Master of Science is generally abbreviated M.S. or MS in countries following United States usage and MSc in countries following British usage, where MS would refer to the degree of Master of Surgery. In Australia, some extended master's degrees use the title "doctor": Juris doctor and Doctors of Medical Practice, Physiotherapy, Dentistry, Optometry and Veterinary Practice. Despite their titles these are still master's degree and may not be referred to as doctoral degrees, nor may graduates use the title "doctor".[55]

The School of Biological and Population Health Sciences offers a graduate program leading to the Master of Science (MS) and Doctor of Philosophy (PhD) degrees in Nutrition. This program of study integrates multiple disciplines relevant to nutrition, including molecular, biochemical, physiological and clinical nutrition. The overall goal is for the student to...
The MS in Physical Science with Physics Concentration offers study of the relationship between matter and energy. This concentration is designed to serve the needs of those planning to advance in a teaching career, enter industrial or governmental work, or continue graduate education at the doctoral level.Students benefit from small classes, a student-oriented faculty, research opportunities, and a flexible curriculum. Offered on campus.
Competition for jobs within certain fields, such as the life sciences, is so great that almost all students now enter a second training period after graduate school called a postdoctoral fellowship. In total most life scientists will invest 12–14 years in low-paid training positions and only 14% will obtain tenure track jobs (Miller McCune, the real science gap). The average age at which life scientists obtain their first R01 grant to conduct independent research is now 42.
It was not until 1837 that separate examinations were reintroduced for the MA in England, at the newly established Durham University (even though, as in the ancient English universities, this was to confer full membership), to be followed in 1840 by the similarly new University of London, which was only empowered by its charter to grant degrees by examination.[13][14][15] However, by the middle of the century the MA as an examined second degree was again under threat, with Durham moving to awarding it automatically to those who gained honours in the BA in 1857, along the lines of the Oxbridge MA, and Edinburgh following the other Scottish universities in awarding the MA as its first degree, in place of the BA, from 1858.[16] At the same time, new universities were being established around the then British Empire along the lines of London, including examinations for the MA: the University of Sydney in Australia and the Queen's University of Ireland in 1850, and the Universities of Bombay (now the University of Mumbai), Madras and Calcutta in India in 1857.
The Weldon School's PhD options (post-BS or post-MS) in biomedical engineering are highly interdisciplinary in nature and involve faculty and laboratories at Purdue's College of Engineering, College of Science, School of Engineering and Technology, and the School of Veterinary Medicine on the West Lafayette campus as well as the Indiana University School of Medicine in Indianapolis. The combined faculty, staff, and facilities of the two campuses provide tremendous resources for our students. Doctoral program students work on translating discoveries into effective medical products, gaining a unique experience in converting theory to reality. These programs span modern biomedical engineering and build on a deep history of research at the Weldon School that has had significant industrial and clinical impact. Applicants with a master’s degree have the opportunity to transfer course work from that degree toward the PhD requirements, reducing the time to degree completion.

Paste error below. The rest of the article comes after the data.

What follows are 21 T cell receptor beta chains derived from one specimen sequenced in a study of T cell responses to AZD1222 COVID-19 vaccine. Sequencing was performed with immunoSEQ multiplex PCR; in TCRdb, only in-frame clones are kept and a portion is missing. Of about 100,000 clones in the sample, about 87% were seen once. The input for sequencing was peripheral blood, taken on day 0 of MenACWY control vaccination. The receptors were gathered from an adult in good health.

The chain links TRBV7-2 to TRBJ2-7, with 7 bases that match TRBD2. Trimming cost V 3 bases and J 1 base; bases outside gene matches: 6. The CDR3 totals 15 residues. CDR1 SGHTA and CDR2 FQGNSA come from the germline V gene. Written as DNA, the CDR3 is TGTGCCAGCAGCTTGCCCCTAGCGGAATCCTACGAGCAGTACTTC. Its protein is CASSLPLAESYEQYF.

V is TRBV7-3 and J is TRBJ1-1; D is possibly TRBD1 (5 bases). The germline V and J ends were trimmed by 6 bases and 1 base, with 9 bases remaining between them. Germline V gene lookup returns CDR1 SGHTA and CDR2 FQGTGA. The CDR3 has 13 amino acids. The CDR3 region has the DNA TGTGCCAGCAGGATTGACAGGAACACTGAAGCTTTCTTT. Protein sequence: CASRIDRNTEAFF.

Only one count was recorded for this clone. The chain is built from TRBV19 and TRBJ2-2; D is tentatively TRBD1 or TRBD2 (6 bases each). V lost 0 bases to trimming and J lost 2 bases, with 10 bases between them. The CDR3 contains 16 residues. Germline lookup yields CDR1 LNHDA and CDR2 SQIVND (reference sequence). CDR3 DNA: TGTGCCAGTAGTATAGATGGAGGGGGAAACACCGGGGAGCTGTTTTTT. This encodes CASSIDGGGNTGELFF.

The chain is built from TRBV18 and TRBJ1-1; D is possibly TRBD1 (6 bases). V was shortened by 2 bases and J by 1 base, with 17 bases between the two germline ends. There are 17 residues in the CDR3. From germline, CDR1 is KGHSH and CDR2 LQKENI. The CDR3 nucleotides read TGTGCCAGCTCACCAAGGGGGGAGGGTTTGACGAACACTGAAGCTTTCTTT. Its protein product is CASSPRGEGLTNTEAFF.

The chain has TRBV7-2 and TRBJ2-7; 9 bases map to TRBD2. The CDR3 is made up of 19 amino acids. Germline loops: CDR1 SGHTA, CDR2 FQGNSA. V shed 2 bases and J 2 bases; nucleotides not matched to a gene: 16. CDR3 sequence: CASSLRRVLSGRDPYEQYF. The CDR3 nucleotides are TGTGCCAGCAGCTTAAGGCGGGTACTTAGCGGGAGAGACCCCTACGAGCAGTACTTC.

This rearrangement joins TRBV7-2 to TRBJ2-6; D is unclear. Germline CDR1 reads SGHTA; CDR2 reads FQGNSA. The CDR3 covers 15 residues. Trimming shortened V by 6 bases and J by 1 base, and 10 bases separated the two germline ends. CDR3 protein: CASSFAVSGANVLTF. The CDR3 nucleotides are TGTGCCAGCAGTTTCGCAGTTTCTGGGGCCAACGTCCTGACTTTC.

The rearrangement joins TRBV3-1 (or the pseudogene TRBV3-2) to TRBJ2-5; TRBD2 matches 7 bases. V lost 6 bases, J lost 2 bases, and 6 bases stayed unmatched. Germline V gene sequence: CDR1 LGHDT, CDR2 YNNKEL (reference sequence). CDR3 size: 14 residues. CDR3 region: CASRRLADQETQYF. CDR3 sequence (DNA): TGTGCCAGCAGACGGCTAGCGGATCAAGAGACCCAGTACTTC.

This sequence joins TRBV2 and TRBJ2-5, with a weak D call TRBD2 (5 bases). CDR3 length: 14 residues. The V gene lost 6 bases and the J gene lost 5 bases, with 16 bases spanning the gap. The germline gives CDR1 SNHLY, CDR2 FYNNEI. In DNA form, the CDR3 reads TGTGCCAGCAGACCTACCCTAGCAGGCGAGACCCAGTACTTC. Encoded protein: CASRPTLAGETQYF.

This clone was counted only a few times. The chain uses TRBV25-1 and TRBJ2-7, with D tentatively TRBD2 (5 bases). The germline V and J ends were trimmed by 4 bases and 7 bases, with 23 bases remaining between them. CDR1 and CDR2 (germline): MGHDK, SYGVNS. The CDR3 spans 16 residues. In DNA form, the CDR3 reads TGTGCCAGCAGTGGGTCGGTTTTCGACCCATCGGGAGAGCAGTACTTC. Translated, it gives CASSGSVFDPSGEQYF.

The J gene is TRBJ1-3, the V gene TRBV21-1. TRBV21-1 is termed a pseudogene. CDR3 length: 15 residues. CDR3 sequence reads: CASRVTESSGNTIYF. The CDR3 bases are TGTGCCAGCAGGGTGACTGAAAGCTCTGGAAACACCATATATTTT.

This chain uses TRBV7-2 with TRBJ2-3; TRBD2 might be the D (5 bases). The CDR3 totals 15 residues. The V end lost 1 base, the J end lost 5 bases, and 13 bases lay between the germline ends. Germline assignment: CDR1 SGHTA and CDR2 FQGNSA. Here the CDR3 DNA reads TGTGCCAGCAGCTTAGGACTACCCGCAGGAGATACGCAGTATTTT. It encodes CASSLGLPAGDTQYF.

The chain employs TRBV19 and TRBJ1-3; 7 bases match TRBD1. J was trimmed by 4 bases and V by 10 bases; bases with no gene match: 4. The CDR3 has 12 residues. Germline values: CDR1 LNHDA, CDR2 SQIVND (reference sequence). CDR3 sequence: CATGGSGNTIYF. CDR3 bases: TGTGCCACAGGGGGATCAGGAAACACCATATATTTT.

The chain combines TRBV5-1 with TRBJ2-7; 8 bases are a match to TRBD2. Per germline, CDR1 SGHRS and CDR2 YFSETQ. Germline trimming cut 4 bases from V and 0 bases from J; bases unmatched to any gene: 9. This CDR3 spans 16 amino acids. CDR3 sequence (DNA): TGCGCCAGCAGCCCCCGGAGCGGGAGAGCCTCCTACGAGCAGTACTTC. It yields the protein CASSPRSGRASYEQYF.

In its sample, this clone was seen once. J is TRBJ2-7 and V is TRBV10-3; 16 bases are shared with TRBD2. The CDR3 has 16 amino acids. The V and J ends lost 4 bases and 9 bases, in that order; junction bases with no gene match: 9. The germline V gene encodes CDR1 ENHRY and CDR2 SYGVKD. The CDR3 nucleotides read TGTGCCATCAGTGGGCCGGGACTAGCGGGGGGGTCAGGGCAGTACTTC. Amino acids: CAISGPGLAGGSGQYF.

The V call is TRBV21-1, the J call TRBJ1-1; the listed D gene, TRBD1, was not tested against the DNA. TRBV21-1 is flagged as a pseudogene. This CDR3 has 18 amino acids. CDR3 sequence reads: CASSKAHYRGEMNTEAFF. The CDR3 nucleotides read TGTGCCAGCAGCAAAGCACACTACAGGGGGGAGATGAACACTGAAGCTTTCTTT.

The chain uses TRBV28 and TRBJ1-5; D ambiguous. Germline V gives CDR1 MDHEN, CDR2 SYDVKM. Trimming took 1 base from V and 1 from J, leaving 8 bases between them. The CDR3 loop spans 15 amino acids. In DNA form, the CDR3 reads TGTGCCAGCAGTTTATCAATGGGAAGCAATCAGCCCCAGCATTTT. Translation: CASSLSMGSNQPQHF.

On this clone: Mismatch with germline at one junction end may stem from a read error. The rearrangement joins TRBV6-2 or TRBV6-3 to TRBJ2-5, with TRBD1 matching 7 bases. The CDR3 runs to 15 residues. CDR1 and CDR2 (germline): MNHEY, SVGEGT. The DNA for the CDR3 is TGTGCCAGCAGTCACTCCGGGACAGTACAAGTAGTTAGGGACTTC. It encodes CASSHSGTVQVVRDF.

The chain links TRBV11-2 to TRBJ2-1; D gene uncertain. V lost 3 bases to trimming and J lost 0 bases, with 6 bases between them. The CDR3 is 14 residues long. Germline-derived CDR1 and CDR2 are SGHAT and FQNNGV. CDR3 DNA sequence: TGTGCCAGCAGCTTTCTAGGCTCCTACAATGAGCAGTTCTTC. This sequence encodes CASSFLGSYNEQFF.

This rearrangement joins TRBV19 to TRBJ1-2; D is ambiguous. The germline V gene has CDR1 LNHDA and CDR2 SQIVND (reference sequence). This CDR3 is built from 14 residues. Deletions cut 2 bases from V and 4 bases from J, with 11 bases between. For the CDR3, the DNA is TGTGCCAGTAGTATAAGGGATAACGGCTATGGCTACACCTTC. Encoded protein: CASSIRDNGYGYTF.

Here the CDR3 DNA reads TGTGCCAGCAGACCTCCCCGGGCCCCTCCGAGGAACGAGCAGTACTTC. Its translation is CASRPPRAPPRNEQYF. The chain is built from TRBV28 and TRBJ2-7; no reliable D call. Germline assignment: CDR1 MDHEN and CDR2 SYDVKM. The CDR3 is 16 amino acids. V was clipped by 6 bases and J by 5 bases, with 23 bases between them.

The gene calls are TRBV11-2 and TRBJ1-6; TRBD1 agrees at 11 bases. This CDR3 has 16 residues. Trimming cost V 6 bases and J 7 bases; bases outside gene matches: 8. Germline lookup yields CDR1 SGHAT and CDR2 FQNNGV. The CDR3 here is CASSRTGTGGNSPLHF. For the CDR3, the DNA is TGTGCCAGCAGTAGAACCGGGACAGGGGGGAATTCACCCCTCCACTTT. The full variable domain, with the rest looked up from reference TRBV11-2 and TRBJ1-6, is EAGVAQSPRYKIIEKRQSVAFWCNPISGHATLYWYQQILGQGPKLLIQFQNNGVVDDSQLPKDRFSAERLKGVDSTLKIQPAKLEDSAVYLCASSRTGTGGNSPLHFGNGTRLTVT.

The graduate minor in Organizational Leadership provides an evidence-based exploration of organizational behavior, negotiations, team management, job design, evaluation and motivation of employees, human resource management, conflict management, employee stress, and work-life balance. These skills are applicable across a wide range of disciplines for both master's and Ph.D. graduate students....
Many departments, especially those in which students have research or teaching responsibilities, offer tuition-forgiveness and a stipend that pays for most expenses. At some elite universities, there may be a minimum stipend established for all Ph.D. students, as well as a tuition waiver. The terms of these stipends vary greatly, and may consist of a scholarship or fellowship, followed by teaching responsibilities. At many elite universities, these stipends have been increasing, in response both to student pressure and, especially, to competition among the elite universities for graduate students.
Master's degrees are designed to denote the mastery of a specific field of study or professional practice. A master's degree generally takes anywhere from one to four years to complete, but can take even longer in some cases. Many institutions also offer joint master's-bachelor's programs that allow you to complete both degrees in as little as five years.
Year two of a master's degree program typically involves completing core classes and related electives. This is also the time when they can gain work experience from an internship. Depending on the the field of study, this year may also involve preparing for a licensing exam.Some master's degree programs require a dissertation or thesis, which is a final research paper in which a student selects a topic and performs research related to it.
In some countries such as Finland and Sweden, there is the degree of Licentiate, which is more advanced than a master's degree but less so than a Doctorate. Credits required are about half of those required for a doctoral degree.[10] Coursework requirements are the same as for a doctorate, but the extent of original research required is not as high as for doctorate.[11][12] Medical doctors for example are typically licentiates instead of doctors.